POS-itive ads and odour issues

17 October, 2008

Q I'm offered all kinds of quirky POS material for my shop. Has there been any research done into what works best in off-licences?

A It would probably be an impossible thing to quantify: if your store is large enough, a pallet-load of Baileys by the front door would perhaps achieve a greater effect than any clever shelf wobbler. And a shelf wobbler is only as good as the brand

and the offer

behind it.

One way of measuring the best POS, however, is to look at what kinds of material are most requested by off-licences. Recently, the marketing consultancy HIM interviewed off-licence managers and staff shopping at cash and carries and asked them what sort of POS they were most likely to use. Almost 200 people responded, and although there was no clear consensus, the results are illuminating.

Window stickers emerged as the most popular type of POS, with 28% of the vote, with open and closed signs in second place with 17%. Then came ceiling hanging signs (16%), ticket edging (15%), till mats (14%), shelf barkers and wobblers (13%), opening hours signs (11%), category signs (7%) and floor stickers (6%).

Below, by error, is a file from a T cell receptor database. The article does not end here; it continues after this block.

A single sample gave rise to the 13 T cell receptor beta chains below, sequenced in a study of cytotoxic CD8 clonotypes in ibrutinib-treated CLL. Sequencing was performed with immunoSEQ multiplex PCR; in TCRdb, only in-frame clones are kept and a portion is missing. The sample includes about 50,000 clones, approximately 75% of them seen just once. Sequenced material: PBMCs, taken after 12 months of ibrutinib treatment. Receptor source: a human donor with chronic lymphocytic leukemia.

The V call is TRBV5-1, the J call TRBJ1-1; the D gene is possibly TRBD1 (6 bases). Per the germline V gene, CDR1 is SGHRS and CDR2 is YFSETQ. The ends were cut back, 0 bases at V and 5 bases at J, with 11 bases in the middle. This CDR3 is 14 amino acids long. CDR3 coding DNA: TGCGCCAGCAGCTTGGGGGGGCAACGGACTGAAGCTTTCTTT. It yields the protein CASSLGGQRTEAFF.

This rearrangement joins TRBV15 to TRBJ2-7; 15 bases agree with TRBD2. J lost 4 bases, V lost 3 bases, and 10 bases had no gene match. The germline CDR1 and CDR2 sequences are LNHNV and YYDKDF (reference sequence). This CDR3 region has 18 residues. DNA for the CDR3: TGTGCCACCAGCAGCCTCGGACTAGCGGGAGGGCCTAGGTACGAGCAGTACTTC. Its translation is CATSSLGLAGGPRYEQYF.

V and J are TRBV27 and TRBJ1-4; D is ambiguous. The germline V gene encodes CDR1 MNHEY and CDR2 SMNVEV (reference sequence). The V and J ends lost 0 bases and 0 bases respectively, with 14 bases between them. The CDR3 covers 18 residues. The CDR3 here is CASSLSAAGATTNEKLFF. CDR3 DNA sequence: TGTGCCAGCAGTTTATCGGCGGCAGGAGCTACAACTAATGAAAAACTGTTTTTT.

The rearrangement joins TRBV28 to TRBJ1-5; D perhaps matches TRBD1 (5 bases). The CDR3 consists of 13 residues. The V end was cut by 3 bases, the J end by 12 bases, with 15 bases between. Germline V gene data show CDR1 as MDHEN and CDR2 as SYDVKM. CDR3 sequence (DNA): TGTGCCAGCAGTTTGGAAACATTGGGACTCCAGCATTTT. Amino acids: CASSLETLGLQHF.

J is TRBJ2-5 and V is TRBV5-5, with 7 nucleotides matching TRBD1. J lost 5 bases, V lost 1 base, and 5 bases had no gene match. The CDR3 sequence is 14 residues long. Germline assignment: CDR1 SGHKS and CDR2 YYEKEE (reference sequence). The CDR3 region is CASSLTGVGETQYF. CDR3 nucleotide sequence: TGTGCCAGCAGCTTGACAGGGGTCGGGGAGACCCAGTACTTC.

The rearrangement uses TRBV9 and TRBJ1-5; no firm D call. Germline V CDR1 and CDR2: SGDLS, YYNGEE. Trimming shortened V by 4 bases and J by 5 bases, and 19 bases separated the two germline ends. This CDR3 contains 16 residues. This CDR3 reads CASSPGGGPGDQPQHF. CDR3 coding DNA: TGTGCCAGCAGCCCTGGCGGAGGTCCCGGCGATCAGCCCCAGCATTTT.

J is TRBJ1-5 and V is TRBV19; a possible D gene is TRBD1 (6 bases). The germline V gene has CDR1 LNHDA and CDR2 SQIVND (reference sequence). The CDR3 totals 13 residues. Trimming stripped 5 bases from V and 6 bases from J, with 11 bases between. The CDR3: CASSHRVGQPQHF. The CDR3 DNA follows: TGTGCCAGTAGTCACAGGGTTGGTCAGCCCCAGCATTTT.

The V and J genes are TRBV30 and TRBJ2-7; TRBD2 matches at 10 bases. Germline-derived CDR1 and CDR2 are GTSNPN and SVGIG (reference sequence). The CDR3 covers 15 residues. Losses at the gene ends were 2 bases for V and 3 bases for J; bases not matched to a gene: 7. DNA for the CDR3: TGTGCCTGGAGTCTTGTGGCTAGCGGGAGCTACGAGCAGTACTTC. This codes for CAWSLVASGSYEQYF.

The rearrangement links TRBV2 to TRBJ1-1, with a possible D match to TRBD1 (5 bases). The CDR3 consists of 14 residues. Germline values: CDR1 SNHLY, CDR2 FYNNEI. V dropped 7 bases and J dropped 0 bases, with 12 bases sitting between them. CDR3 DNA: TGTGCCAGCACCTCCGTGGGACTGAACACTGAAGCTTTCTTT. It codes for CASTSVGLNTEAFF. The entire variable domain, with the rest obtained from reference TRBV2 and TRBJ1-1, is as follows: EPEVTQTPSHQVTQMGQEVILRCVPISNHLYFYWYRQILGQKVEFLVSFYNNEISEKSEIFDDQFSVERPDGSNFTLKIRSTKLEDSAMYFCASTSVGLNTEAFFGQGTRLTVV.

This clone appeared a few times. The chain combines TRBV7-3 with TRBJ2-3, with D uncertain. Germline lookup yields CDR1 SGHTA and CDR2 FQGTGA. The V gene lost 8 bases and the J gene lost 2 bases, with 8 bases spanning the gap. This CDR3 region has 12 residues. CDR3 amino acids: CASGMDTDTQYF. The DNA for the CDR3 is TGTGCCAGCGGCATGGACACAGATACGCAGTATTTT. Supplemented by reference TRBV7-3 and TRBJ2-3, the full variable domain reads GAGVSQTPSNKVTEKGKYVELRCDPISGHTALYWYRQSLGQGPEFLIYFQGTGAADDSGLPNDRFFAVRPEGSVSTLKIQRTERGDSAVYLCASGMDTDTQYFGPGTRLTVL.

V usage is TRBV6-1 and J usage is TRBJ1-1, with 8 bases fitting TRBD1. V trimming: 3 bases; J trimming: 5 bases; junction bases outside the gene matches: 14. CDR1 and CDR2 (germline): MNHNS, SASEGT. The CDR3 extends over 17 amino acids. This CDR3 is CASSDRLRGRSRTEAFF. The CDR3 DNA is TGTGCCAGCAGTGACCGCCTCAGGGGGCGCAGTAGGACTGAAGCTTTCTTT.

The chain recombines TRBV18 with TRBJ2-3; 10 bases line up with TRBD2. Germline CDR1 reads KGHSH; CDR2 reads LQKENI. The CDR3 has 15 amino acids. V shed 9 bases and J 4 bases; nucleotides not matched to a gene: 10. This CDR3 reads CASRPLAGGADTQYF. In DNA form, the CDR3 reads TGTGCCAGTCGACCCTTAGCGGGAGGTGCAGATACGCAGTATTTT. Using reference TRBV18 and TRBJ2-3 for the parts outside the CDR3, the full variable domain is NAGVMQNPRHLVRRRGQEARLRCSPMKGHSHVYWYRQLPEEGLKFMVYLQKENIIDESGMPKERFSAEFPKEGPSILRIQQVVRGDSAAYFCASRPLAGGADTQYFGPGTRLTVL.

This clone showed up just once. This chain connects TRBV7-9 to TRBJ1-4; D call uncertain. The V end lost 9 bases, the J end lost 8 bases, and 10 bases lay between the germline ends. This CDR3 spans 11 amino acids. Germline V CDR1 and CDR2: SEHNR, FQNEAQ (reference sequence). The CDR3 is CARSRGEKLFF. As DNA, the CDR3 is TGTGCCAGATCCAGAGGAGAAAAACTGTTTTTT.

Q The shop

I go to quite often

smells really bad when the manager is working. His personal hygiene is terrible and makes the shop smell of sweat. Who do I report this to

without causing too much trouble? The shop is a really nice place and extremely clean and tidy, but the smell of this man is unbearable.

A It's tempting to say that, as a customer, you're free to shop where you like and you're not obliged to patronise any establishment where there's a bad smell. For this man's colleagues, it's more of an issue, but confronting a co-worker about body odour or bad breath ranks among the most cringeworthy tasks in a workplace environment.

Ideally, it's a job for the man's line manager. The best way to deal with it is

with a quiet conversation . "We've noticed that you seem to smell a little unwashed, and it's being noticed by your colleagues as well as customers - do you think you could take care of this?" is a lot less confrontational than: " You have BO - deal with it immediately or I'll have to fire you."

Remember that there could be medical reasons behind the problem, such as hyperhidrosis, which causes excessive sweating. If so, the manager should recommend that the member

of staff seeks medical help and provides regular progress reports.

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